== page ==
Negotiations can sometimes drag on for longer than usual. If you’ve reached a deadlock where neither agent can see a way past, you might need a meeting between the buyers and sellers. It may be that much of the difficulty with the negotiations has been due to some misunderstanding that can be cleared up quickly. Perhaps one party had made assumptions about the other that they can now see were misplaced. Even if the negotiations haven’t been particularly fraught, a pleasant meeting could make the whole transaction process more manageable. The buyers and sellers now have a better understanding of each other and can probably get over any hurdles that appear along the way.
Risks for Home SellersRisks for Home Sellers
You may commit a Fair Housing Act violation.You may commit a Fair Housing Act violation.
The Fair Housing Act of 1968 stipulates that it is illegal to discriminate in selling a house against individuals because of their race, color, national origin, religion, gender, familial status, or disability. Your listing agent will have a firm understanding of this and avoid any remarks that could be construed as discriminatory. However, this may not be as clear to a seller. In the wrong context, an innocuous comment or joke could land you in hot water, and even a remark about how diverse the neighborhood is could be misconstrued. If the buyers feel truly offended, you may find yourself on the receiving end of a lawsuit.
You may find you don’t like the buyers very much.You may find you don’t like the buyers very much.
Now you’ve complicated things even further. As much as your listing agent might tell you to only focus on whether a buyer is financially qualified, even they know there’s more to it than that. It’s reasonable to want to put a face to the buyers and understand why they’re attracted to your home. A pleasant meeting can be highly beneficial for both parties. But there’s also a chance the meeting will not go to plan, and you’ll develop a dislike for the buyers. The tension between both parties could torpedo what had otherwise been a sure thing.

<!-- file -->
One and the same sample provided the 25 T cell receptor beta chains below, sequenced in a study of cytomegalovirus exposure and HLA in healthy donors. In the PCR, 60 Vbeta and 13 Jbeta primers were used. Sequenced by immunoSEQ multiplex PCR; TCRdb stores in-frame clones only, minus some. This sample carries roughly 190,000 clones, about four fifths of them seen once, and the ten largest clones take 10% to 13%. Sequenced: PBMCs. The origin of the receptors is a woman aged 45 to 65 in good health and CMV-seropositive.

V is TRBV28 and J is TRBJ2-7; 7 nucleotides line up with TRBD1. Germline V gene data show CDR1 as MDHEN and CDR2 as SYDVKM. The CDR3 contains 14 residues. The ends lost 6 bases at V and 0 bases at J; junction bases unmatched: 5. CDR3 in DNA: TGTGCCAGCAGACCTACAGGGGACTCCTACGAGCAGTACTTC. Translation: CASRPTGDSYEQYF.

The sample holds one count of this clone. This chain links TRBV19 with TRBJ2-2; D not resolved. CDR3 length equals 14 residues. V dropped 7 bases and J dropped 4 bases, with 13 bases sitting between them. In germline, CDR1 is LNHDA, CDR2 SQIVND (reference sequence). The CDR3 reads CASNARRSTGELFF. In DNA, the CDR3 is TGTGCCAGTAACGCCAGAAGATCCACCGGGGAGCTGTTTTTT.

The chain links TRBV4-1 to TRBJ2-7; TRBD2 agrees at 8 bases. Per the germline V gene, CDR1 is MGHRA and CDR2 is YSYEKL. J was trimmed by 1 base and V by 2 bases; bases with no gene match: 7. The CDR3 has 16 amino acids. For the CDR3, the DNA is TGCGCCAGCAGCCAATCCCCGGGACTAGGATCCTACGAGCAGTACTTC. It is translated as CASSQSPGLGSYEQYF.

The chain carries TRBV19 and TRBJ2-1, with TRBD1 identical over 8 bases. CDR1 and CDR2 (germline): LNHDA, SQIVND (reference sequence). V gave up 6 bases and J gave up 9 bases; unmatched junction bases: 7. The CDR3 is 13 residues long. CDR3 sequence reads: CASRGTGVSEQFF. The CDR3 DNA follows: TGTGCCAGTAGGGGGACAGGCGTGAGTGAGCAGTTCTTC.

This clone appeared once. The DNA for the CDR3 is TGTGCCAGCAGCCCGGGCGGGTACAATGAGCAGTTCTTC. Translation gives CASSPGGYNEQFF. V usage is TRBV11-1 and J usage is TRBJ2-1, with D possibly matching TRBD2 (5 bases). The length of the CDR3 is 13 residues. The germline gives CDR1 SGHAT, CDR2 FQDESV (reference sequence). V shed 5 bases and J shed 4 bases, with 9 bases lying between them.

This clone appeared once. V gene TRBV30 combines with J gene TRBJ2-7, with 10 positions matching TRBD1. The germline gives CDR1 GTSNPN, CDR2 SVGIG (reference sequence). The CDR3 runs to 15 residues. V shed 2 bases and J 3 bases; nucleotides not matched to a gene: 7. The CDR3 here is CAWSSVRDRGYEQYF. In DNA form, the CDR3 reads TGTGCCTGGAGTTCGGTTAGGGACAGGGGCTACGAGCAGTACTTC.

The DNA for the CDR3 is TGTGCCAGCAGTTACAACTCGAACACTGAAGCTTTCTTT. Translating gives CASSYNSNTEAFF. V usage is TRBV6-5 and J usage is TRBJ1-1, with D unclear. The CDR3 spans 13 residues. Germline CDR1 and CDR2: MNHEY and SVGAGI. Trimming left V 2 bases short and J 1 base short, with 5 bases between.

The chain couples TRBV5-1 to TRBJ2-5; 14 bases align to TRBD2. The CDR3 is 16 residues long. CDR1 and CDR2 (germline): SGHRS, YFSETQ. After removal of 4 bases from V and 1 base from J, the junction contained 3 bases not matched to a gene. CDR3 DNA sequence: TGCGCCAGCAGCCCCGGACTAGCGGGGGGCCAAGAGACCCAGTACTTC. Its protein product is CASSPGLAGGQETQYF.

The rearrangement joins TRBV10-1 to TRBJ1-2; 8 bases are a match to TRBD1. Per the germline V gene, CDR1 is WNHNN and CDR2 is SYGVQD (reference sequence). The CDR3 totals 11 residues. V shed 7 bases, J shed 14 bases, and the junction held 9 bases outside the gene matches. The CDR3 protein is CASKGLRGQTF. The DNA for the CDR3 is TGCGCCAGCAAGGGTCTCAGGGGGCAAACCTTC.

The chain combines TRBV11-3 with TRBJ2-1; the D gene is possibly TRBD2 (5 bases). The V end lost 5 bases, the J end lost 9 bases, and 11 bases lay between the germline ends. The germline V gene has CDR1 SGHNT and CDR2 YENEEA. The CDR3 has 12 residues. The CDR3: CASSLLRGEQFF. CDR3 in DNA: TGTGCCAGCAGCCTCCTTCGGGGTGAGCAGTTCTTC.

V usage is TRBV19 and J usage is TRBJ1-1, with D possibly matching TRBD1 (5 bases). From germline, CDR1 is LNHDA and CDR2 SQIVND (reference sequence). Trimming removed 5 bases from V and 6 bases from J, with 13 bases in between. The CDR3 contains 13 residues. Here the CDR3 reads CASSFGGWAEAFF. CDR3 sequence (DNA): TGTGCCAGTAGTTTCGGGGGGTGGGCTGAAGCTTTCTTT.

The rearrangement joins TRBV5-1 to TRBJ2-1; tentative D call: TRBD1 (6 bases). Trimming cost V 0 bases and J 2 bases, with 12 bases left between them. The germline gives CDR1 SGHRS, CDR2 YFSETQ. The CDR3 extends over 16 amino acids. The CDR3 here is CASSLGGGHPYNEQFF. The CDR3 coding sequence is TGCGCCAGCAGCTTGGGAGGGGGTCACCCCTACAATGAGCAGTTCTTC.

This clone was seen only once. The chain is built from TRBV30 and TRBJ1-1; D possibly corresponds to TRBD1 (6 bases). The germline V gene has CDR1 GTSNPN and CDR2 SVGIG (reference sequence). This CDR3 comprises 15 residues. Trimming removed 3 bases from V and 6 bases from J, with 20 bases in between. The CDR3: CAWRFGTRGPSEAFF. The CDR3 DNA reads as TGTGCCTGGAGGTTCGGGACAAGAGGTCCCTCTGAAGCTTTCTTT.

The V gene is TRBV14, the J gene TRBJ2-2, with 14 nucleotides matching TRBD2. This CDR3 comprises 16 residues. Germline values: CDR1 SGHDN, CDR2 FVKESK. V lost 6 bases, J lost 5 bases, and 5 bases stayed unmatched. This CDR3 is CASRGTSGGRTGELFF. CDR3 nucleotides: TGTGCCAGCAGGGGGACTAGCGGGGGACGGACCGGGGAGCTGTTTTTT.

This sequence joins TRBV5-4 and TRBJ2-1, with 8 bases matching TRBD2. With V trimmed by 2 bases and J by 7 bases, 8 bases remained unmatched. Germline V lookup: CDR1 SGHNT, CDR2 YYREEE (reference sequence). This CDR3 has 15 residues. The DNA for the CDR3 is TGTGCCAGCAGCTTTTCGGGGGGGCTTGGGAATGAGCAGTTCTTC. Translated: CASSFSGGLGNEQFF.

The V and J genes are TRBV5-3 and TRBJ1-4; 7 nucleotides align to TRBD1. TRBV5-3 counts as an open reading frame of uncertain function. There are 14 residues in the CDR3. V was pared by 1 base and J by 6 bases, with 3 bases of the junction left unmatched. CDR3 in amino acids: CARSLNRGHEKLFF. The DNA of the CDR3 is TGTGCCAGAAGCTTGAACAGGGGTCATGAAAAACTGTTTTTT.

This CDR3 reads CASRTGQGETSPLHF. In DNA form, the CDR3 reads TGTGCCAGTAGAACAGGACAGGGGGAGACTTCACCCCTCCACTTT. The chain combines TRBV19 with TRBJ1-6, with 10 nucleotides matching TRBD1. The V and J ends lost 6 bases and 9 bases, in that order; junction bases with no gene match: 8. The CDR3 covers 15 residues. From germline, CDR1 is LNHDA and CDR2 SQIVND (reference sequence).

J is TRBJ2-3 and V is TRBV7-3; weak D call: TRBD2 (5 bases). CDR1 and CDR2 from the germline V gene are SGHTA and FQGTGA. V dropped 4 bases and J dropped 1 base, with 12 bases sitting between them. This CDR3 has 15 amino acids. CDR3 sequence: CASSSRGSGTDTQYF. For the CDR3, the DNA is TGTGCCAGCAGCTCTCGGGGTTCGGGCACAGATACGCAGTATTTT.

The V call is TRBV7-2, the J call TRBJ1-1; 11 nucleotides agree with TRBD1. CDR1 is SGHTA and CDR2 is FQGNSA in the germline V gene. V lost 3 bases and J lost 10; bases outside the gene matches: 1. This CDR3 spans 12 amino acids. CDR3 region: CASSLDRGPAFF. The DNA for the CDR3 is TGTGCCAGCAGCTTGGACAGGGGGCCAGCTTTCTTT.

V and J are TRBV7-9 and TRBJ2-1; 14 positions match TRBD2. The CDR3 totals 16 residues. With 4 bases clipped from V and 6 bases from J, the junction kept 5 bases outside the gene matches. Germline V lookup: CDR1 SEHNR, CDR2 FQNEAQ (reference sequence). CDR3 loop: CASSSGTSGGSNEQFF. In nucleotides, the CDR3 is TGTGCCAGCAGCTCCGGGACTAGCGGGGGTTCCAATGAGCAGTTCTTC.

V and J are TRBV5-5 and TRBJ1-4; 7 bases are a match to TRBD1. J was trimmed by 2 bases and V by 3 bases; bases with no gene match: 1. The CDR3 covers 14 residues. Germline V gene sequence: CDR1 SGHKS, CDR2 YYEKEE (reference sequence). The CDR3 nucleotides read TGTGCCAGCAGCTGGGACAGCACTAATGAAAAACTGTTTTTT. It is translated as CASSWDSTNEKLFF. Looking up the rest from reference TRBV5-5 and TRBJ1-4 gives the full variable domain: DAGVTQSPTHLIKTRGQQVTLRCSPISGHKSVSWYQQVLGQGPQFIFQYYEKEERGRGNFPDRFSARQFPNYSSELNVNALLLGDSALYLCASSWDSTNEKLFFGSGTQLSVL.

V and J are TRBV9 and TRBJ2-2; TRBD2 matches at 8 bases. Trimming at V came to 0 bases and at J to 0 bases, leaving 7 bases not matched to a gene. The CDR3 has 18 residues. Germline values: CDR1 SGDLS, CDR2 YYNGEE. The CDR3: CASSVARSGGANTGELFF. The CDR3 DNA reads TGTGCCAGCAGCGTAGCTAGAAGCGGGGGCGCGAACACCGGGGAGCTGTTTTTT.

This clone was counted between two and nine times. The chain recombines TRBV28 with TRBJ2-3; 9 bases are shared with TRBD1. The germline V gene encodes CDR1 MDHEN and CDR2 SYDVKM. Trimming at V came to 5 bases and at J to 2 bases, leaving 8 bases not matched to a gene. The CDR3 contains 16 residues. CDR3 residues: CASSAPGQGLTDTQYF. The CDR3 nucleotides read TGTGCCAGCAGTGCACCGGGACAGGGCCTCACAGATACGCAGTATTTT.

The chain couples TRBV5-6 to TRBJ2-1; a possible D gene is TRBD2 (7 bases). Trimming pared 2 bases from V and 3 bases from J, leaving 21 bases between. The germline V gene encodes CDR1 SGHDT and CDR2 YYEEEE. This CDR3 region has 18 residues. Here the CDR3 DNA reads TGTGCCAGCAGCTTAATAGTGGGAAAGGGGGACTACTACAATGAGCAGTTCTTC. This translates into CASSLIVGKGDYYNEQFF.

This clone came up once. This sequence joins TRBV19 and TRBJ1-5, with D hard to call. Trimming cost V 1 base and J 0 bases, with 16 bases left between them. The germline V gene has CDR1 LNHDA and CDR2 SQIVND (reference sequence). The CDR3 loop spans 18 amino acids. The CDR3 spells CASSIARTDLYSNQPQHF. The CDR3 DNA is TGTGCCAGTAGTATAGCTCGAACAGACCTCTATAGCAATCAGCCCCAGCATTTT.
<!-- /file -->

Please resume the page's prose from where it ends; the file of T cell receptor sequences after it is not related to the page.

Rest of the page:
How to Conduct a Safe Meeting Between Buyers and SellersHow to Conduct a Safe Meeting Between Buyers and Sellers
With the above risks and rewards now apparent, you may wonder if there is a safe approach for conducting a meeting? The real estate agents may still have some doubts about this wisdom and for a good reason. But if negotiations are deadlocked, and their clients seem dead set on making this happen, there are a few things you can do to make it less risky.
1. Have both real estate agents present at the meeting1. Have both real estate agents present at the meeting
Your agent is your representative throughout the transaction. Their job is to point out issues, guide you through the process, and protect your interests. As such, you’ll want them there for this meeting. It is just better for everyone involved when both agents are present. Let them be the ones to lead the conversation and keep everyone on track.
2. Stick to the focus of the meeting: the house2. Stick to the focus of the meeting: the house
While these should be formal meetings, they can also be informal as the buyers and sellers get to know each other. Small talk is fine but try to remember why you’re here. Stick to the main point of discussion, which is the house. The more chance for side talk, the more chance one party will say something they’ll later regret.
3. Be and look your best3. Be and look your best
First impressions count, so you’ll want to look your very best at the meeting. That goes for your behavior; it should be polite and cordial. If a problem crops up, leave it alone until you can discuss it later with your agent after the meeting. Both sides should leave the meeting feeling satisfied. This is not the time for heated arguments or stern ultimatums.
Final ThoughtsFinal Thoughts
Buyers and sellers rarely meet in person, and the reasons are clear. There is no need for it in most cases, and many can go wrong when they happen. You can arrange meetings if both parties are game for it. You might need a cordial meeting to get the ball rolling on the deal. Just know the risks involved and follow your agent’s advice.